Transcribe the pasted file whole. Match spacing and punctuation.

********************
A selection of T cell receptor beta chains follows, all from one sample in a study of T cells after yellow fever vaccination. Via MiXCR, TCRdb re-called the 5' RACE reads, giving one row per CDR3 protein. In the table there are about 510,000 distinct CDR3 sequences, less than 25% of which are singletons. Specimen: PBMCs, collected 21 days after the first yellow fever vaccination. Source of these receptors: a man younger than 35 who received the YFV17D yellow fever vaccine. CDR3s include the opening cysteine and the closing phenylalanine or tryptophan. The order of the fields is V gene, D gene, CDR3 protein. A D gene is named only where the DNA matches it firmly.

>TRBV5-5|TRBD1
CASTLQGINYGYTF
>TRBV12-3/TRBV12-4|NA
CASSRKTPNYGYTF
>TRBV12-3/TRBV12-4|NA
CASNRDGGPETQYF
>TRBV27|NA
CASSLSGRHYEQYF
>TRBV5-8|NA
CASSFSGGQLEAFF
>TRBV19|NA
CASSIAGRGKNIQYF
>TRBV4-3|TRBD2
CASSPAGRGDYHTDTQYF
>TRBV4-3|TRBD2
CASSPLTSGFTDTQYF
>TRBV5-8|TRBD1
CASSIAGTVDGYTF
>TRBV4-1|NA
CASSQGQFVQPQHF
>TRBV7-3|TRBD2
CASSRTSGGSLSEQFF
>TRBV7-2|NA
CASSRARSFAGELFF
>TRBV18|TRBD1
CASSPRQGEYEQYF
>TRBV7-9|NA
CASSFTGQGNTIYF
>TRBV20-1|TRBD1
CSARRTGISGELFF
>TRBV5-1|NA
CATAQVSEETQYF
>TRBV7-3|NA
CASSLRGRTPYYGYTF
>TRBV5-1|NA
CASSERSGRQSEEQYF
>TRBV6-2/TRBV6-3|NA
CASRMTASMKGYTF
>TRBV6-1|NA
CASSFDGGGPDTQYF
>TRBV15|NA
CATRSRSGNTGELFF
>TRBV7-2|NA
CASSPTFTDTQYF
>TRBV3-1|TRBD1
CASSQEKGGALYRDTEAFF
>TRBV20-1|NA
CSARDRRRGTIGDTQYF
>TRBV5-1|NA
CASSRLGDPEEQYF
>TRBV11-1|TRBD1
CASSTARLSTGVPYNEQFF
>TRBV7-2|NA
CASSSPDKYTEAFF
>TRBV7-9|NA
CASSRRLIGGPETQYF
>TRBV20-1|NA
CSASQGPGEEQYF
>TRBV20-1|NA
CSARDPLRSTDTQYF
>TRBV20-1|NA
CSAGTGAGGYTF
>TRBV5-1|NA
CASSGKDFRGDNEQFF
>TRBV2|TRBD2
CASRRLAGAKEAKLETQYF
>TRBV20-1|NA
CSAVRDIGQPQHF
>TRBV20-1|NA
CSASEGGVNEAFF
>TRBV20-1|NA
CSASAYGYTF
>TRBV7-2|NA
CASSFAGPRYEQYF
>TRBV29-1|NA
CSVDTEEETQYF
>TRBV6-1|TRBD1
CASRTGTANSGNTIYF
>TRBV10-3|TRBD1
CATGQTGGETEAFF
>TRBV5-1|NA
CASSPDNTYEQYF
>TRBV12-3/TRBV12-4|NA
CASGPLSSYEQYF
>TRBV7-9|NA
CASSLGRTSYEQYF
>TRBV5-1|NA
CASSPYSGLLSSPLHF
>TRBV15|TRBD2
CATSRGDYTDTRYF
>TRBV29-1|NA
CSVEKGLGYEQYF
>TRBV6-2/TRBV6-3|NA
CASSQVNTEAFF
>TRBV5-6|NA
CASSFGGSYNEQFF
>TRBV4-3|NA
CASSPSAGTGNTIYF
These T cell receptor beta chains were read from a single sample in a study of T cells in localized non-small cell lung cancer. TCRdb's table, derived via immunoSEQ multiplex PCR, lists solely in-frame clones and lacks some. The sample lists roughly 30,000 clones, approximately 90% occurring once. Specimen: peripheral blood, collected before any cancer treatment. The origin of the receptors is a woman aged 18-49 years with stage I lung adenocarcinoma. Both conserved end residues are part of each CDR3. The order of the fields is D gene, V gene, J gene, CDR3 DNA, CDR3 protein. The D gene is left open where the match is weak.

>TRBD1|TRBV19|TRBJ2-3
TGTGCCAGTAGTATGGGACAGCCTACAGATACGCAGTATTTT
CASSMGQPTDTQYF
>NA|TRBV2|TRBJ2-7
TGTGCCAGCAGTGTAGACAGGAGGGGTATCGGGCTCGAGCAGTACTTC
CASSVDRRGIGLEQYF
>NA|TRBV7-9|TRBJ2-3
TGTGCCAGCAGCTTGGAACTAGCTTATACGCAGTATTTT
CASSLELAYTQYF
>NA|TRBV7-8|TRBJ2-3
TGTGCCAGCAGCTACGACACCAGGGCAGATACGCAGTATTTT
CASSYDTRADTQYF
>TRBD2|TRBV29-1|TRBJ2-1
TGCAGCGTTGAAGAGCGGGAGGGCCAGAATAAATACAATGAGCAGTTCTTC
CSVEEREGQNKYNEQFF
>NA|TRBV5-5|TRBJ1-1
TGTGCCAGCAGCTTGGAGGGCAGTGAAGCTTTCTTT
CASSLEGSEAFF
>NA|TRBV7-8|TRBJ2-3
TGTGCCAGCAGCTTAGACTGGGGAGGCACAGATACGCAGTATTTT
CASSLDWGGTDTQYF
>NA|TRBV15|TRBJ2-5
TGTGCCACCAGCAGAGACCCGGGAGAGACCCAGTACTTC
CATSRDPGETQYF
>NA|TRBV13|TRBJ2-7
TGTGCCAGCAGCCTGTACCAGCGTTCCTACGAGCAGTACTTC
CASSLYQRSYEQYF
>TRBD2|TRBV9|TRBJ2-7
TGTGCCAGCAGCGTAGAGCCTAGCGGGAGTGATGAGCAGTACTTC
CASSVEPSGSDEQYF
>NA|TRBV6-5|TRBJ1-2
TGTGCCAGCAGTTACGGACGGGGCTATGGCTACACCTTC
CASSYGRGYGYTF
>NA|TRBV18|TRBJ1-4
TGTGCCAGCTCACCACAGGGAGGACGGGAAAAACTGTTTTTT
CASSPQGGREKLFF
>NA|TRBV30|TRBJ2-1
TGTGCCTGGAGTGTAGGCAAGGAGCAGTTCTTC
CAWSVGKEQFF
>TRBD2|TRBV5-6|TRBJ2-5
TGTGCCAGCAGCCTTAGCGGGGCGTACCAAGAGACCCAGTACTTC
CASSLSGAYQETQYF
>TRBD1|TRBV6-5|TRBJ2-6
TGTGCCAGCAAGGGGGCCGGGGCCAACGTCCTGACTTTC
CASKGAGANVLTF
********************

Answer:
A selection of T cell receptor beta chains follows, all from one sample in a study of T cells after yellow fever vaccination. Via MiXCR, TCRdb re-called the 5' RACE reads, giving one row per CDR3 protein. In the table there are about 510,000 distinct CDR3 sequences, less than 25% of which are singletons. Specimen: PBMCs, collected 21 days after the first yellow fever vaccination. Source of these receptors: a man younger than 35 who received the YFV17D yellow fever vaccine. CDR3s include the opening cysteine and the closing phenylalanine or tryptophan. The order of the fields is V gene, D gene, CDR3 protein. A D gene is named only where the DNA matches it firmly.

>TRBV5-5|TRBD1
CASTLQGINYGYTF
>TRBV12-3/TRBV12-4|NA
CASSRKTPNYGYTF
>TRBV12-3/TRBV12-4|NA
CASNRDGGPETQYF
>TRBV27|NA
CASSLSGRHYEQYF
>TRBV5-8|NA
CASSFSGGQLEAFF
>TRBV19|NA
CASSIAGRGKNIQYF
>TRBV4-3|TRBD2
CASSPAGRGDYHTDTQYF
>TRBV4-3|TRBD2
CASSPLTSGFTDTQYF
>TRBV5-8|TRBD1
CASSIAGTVDGYTF
>TRBV4-1|NA
CASSQGQFVQPQHF
>TRBV7-3|TRBD2
CASSRTSGGSLSEQFF
>TRBV7-2|NA
CASSRARSFAGELFF
>TRBV18|TRBD1
CASSPRQGEYEQYF
>TRBV7-9|NA
CASSFTGQGNTIYF
>TRBV20-1|TRBD1
CSARRTGISGELFF
>TRBV5-1|NA
CATAQVSEETQYF
>TRBV7-3|NA
CASSLRGRTPYYGYTF
>TRBV5-1|NA
CASSERSGRQSEEQYF
>TRBV6-2/TRBV6-3|NA
CASRMTASMKGYTF
>TRBV6-1|NA
CASSFDGGGPDTQYF
>TRBV15|NA
CATRSRSGNTGELFF
>TRBV7-2|NA
CASSPTFTDTQYF
>TRBV3-1|TRBD1
CASSQEKGGALYRDTEAFF
>TRBV20-1|NA
CSARDRRRGTIGDTQYF
>TRBV5-1|NA
CASSRLGDPEEQYF
>TRBV11-1|TRBD1
CASSTARLSTGVPYNEQFF
>TRBV7-2|NA
CASSSPDKYTEAFF
>TRBV7-9|NA
CASSRRLIGGPETQYF
>TRBV20-1|NA
CSASQGPGEEQYF
>TRBV20-1|NA
CSARDPLRSTDTQYF
>TRBV20-1|NA
CSAGTGAGGYTF
>TRBV5-1|NA
CASSGKDFRGDNEQFF
>TRBV2|TRBD2
CASRRLAGAKEAKLETQYF
>TRBV20-1|NA
CSAVRDIGQPQHF
>TRBV20-1|NA
CSASEGGVNEAFF
>TRBV20-1|NA
CSASAYGYTF
>TRBV7-2|NA
CASSFAGPRYEQYF
>TRBV29-1|NA
CSVDTEEETQYF
>TRBV6-1|TRBD1
CASRTGTANSGNTIYF
>TRBV10-3|TRBD1
CATGQTGGETEAFF
>TRBV5-1|NA
CASSPDNTYEQYF
>TRBV12-3/TRBV12-4|NA
CASGPLSSYEQYF
>TRBV7-9|NA
CASSLGRTSYEQYF
>TRBV5-1|NA
CASSPYSGLLSSPLHF
>TRBV15|TRBD2
CATSRGDYTDTRYF
>TRBV29-1|NA
CSVEKGLGYEQYF
>TRBV6-2/TRBV6-3|NA
CASSQVNTEAFF
>TRBV5-6|NA
CASSFGGSYNEQFF
>TRBV4-3|NA
CASSPSAGTGNTIYF
These T cell receptor beta chains were read from a single sample in a study of T cells in localized non-small cell lung cancer. TCRdb's table, derived via immunoSEQ multiplex PCR, lists solely in-frame clones and lacks some. The sample lists roughly 30,000 clones, approximately 90% occurring once. Specimen: peripheral blood, collected before any cancer treatment. The origin of the receptors is a woman aged 18-49 years with stage I lung adenocarcinoma. Both conserved end residues are part of each CDR3. The order of the fields is D gene, V gene, J gene, CDR3 DNA, CDR3 protein. The D gene is left open where the match is weak.

>TRBD1|TRBV19|TRBJ2-3
TGTGCCAGTAGTATGGGACAGCCTACAGATACGCAGTATTTT
CASSMGQPTDTQYF
>NA|TRBV2|TRBJ2-7
TGTGCCAGCAGTGTAGACAGGAGGGGTATCGGGCTCGAGCAGTACTTC
CASSVDRRGIGLEQYF
>NA|TRBV7-9|TRBJ2-3
TGTGCCAGCAGCTTGGAACTAGCTTATACGCAGTATTTT
CASSLELAYTQYF
>NA|TRBV7-8|TRBJ2-3
TGTGCCAGCAGCTACGACACCAGGGCAGATACGCAGTATTTT
CASSYDTRADTQYF
>TRBD2|TRBV29-1|TRBJ2-1
TGCAGCGTTGAAGAGCGGGAGGGCCAGAATAAATACAATGAGCAGTTCTTC
CSVEEREGQNKYNEQFF
>NA|TRBV5-5|TRBJ1-1
TGTGCCAGCAGCTTGGAGGGCAGTGAAGCTTTCTTT
CASSLEGSEAFF
>NA|TRBV7-8|TRBJ2-3
TGTGCCAGCAGCTTAGACTGGGGAGGCACAGATACGCAGTATTTT
CASSLDWGGTDTQYF
>NA|TRBV15|TRBJ2-5
TGTGCCACCAGCAGAGACCCGGGAGAGACCCAGTACTTC
CATSRDPGETQYF
>NA|TRBV13|TRBJ2-7
TGTGCCAGCAGCCTGTACCAGCGTTCCTACGAGCAGTACTTC
CASSLYQRSYEQYF
>TRBD2|TRBV9|TRBJ2-7
TGTGCCAGCAGCGTAGAGCCTAGCGGGAGTGATGAGCAGTACTTC
CASSVEPSGSDEQYF
>NA|TRBV6-5|TRBJ1-2
TGTGCCAGCAGTTACGGACGGGGCTATGGCTACACCTTC
CASSYGRGYGYTF
>NA|TRBV18|TRBJ1-4
TGTGCCAGCTCACCACAGGGAGGACGGGAAAAACTGTTTTTT
CASSPQGGREKLFF
>NA|TRBV30|TRBJ2-1
TGTGCCTGGAGTGTAGGCAAGGAGCAGTTCTTC
CAWSVGKEQFF
>TRBD2|TRBV5-6|TRBJ2-5
TGTGCCAGCAGCCTTAGCGGGGCGTACCAAGAGACCCAGTACTTC
CASSLSGAYQETQYF
>TRBD1|TRBV6-5|TRBJ2-6
TGTGCCAGCAAGGGGGCCGGGGCCAACGTCCTGACTTTC
CASKGAGANVLTF